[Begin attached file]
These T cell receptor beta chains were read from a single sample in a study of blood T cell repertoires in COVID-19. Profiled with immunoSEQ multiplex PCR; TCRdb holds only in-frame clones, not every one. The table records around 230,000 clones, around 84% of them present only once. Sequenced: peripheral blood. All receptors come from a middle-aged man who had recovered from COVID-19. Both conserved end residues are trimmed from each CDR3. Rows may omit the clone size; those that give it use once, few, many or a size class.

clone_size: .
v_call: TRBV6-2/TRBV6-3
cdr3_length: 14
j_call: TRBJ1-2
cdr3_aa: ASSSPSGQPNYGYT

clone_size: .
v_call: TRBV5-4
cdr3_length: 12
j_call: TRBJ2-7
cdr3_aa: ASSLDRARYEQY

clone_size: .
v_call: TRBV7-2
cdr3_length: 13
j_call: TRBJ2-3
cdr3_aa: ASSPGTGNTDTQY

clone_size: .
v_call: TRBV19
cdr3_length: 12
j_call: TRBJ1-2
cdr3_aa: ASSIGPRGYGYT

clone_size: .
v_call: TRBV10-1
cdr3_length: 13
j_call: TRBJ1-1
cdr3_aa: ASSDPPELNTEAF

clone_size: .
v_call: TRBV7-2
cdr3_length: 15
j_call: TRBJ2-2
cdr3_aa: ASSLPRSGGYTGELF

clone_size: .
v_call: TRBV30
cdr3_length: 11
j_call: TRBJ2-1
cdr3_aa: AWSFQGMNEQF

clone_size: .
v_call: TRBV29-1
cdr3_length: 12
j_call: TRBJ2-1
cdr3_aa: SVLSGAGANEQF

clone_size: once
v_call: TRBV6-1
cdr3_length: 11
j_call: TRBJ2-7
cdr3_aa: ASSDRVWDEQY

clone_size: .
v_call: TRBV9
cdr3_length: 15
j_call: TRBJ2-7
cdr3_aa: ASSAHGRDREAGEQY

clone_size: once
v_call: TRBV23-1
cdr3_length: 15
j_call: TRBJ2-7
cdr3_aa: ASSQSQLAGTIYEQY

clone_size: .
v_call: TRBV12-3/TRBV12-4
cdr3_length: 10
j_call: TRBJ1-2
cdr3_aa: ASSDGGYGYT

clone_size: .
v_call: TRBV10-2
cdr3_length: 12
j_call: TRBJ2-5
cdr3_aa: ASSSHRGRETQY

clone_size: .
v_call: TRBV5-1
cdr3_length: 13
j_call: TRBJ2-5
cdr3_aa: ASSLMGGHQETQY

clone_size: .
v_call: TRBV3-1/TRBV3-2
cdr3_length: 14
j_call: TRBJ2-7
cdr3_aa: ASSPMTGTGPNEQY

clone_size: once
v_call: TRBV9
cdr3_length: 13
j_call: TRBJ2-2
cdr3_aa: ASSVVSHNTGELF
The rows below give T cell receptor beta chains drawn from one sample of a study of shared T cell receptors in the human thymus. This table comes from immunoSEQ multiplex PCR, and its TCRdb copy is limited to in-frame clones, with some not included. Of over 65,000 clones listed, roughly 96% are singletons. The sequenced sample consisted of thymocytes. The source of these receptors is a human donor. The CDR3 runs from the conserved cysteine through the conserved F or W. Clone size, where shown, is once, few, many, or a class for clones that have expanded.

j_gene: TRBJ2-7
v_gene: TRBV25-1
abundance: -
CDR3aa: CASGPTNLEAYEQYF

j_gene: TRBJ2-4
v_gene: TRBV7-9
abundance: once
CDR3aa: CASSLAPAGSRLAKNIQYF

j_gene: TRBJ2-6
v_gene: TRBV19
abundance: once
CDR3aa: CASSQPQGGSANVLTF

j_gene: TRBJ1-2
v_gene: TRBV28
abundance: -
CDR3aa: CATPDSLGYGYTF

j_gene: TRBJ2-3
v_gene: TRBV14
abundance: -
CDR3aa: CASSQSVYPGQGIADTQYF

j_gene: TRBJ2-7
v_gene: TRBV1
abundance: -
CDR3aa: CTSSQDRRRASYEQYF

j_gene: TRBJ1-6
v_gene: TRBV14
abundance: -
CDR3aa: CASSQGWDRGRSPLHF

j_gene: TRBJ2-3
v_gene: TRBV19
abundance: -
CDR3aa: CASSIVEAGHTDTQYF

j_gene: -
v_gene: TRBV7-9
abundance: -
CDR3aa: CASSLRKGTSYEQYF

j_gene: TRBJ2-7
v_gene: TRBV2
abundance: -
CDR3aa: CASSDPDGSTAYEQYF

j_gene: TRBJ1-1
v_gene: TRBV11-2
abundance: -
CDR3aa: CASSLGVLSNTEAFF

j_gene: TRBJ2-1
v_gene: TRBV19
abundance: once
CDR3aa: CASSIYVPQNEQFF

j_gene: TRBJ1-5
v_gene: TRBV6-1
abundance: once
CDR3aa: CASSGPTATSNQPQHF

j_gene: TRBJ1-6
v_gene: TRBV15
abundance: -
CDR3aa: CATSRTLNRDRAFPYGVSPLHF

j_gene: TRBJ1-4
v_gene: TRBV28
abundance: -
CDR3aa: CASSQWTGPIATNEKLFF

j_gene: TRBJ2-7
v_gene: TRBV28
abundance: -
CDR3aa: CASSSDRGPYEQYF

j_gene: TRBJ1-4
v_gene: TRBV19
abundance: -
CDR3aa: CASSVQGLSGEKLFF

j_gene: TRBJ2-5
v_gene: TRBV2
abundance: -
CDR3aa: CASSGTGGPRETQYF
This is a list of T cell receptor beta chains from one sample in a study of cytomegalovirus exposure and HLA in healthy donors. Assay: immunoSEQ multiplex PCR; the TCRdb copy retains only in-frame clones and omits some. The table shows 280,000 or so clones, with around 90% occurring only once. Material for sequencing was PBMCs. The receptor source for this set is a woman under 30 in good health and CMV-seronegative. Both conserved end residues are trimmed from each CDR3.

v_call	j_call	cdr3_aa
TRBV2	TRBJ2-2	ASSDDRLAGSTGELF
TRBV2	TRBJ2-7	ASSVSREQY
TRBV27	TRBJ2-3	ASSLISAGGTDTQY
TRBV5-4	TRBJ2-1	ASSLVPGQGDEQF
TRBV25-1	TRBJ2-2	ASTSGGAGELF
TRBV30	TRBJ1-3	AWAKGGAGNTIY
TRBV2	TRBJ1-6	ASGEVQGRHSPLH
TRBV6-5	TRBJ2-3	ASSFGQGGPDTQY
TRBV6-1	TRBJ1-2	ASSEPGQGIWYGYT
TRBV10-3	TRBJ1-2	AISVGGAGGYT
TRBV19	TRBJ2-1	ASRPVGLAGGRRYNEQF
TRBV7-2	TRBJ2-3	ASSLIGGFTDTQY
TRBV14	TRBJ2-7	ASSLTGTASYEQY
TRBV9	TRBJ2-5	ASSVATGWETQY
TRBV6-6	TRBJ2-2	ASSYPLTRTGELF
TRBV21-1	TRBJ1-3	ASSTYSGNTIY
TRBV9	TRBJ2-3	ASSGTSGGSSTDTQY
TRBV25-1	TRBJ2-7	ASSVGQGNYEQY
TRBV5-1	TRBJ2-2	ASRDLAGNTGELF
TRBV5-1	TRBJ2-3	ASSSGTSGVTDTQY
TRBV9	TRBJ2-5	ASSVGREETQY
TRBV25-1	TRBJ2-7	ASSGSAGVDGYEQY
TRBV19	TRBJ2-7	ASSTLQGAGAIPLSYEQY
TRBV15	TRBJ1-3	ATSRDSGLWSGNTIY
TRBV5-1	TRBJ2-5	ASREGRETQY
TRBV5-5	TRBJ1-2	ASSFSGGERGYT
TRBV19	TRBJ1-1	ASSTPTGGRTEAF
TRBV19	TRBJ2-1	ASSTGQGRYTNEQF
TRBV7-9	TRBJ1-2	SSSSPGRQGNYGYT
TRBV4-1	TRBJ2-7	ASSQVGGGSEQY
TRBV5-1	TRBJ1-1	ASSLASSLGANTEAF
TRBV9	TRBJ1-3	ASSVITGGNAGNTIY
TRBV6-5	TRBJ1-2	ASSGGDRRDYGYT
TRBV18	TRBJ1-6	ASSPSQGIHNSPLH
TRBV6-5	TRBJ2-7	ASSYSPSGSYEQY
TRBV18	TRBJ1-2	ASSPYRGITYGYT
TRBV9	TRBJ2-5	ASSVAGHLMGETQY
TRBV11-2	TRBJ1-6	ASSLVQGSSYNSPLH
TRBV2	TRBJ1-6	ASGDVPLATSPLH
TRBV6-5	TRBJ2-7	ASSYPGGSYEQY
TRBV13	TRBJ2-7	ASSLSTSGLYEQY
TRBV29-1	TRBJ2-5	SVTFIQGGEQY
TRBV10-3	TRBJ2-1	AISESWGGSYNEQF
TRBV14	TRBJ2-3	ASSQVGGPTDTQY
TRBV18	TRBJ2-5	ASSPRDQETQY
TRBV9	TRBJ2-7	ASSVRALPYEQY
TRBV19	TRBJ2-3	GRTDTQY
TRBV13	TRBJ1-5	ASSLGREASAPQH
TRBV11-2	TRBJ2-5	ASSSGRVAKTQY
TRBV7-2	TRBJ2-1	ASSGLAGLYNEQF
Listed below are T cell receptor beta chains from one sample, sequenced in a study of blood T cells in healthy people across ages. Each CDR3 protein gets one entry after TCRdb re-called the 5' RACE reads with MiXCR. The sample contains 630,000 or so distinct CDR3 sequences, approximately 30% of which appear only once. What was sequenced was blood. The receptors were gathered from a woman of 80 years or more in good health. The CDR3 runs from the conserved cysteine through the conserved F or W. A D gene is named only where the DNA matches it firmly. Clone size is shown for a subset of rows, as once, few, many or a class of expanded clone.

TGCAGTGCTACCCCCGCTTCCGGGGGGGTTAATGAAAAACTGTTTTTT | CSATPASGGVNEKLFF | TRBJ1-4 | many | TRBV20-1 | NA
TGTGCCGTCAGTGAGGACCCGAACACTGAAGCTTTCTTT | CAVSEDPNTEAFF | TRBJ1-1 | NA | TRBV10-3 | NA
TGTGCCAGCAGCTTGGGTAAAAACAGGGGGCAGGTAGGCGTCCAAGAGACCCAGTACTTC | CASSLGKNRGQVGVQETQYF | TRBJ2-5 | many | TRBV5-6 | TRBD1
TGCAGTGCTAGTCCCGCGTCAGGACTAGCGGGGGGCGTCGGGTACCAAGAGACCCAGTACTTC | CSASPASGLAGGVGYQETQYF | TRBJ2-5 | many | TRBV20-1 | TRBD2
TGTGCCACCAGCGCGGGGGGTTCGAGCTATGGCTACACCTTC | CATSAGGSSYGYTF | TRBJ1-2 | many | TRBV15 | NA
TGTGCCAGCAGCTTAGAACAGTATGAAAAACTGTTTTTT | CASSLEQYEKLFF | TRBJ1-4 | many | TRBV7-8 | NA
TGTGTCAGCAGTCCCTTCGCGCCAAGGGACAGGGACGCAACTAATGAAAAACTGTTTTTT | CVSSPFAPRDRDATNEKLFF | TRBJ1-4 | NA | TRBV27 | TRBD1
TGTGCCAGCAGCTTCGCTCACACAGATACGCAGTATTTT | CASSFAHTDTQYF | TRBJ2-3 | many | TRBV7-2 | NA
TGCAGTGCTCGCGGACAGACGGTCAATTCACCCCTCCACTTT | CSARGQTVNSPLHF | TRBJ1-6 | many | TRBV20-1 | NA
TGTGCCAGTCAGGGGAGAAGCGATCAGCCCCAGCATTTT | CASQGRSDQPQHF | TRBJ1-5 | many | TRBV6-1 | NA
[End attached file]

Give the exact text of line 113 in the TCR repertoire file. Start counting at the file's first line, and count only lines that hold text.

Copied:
abundance: -